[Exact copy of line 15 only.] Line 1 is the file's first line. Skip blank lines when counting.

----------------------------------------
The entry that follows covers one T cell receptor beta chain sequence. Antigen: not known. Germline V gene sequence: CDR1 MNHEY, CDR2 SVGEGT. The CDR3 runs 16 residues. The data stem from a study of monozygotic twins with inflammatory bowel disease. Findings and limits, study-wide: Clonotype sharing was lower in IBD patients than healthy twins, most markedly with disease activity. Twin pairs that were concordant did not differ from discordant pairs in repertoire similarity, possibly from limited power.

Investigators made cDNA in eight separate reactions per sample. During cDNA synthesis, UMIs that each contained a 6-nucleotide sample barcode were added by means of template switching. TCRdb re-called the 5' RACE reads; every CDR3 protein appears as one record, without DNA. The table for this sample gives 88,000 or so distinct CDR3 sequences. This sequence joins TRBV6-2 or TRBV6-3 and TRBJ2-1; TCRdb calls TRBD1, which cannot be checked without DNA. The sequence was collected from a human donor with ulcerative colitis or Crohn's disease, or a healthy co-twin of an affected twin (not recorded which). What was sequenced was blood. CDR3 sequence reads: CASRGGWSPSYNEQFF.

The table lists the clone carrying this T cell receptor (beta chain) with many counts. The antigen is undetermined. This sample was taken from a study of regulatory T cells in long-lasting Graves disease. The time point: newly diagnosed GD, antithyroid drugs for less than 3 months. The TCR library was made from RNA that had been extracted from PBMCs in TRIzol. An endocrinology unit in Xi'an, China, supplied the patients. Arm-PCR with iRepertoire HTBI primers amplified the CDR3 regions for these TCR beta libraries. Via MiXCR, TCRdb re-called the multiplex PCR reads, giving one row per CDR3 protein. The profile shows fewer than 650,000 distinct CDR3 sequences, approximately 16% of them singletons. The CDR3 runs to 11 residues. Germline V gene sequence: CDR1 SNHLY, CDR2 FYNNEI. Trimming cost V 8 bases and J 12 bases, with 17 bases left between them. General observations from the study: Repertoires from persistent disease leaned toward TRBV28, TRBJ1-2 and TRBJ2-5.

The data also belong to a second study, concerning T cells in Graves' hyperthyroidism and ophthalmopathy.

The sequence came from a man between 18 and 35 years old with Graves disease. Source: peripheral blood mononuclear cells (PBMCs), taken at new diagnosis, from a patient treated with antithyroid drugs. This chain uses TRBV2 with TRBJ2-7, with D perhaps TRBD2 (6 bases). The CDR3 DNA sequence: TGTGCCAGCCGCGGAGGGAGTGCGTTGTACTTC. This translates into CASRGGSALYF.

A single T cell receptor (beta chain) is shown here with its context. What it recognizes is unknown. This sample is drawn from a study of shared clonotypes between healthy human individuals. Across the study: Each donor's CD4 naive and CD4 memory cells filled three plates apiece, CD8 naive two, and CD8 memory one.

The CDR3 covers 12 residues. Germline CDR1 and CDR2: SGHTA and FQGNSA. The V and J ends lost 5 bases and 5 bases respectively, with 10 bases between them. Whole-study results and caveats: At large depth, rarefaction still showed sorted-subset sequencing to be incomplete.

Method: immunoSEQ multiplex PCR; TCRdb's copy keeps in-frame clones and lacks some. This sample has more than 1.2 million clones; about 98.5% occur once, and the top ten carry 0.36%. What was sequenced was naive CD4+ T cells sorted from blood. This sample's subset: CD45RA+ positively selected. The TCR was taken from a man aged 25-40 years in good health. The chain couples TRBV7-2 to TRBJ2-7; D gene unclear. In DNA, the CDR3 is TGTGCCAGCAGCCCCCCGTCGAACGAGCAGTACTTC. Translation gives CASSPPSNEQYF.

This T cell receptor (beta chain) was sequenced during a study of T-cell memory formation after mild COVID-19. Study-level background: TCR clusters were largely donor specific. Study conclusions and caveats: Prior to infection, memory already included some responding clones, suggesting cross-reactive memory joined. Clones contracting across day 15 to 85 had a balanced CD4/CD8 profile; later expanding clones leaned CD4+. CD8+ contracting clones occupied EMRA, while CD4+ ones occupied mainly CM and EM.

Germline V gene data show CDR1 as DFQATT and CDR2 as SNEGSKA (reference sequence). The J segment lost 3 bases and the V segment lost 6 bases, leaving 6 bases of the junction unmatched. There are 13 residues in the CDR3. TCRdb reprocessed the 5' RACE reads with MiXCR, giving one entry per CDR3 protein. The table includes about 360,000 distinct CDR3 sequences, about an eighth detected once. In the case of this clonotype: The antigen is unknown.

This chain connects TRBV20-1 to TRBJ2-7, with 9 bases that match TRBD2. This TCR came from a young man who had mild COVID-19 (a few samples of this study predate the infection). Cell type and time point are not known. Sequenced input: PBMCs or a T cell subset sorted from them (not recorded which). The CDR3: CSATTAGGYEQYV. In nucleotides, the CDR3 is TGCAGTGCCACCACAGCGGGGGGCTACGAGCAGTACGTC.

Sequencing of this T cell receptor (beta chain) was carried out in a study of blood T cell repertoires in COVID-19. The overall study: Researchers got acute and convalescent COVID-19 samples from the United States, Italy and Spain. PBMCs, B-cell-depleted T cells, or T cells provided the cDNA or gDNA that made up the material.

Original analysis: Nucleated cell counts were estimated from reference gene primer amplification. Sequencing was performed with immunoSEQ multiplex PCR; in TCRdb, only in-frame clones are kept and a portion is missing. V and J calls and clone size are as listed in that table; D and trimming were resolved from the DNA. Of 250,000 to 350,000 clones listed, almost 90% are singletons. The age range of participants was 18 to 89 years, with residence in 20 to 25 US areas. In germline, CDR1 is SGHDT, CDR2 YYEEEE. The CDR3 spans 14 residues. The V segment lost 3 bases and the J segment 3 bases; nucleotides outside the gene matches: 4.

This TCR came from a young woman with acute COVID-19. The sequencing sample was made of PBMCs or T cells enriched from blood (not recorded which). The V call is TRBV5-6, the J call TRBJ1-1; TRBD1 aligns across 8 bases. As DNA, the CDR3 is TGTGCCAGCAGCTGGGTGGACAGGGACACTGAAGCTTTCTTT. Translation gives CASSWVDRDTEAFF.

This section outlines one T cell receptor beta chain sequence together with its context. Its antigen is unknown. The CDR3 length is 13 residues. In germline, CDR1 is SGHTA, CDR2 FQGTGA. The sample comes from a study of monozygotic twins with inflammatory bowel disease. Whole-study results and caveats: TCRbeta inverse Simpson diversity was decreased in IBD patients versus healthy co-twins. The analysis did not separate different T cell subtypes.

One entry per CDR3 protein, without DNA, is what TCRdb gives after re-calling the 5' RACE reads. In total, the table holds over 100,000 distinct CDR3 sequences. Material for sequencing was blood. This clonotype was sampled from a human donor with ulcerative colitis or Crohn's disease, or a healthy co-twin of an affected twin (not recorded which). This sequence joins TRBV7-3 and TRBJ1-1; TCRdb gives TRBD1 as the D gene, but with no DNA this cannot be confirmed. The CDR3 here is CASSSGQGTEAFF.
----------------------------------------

This section outlines one T cell receptor beta chain sequence together with its context. Its antigen is unknown. The CDR3 length is 13 residues. In germline, CDR1 is SGHTA, CDR2 FQGTGA. The sample comes from a study of monozygotic twins with inflammatory bowel disease. Whole-study results and caveats: TCRbeta inverse Simpson diversity was decreased in IBD patients versus healthy co-twins. The analysis did not separate different T cell subtypes.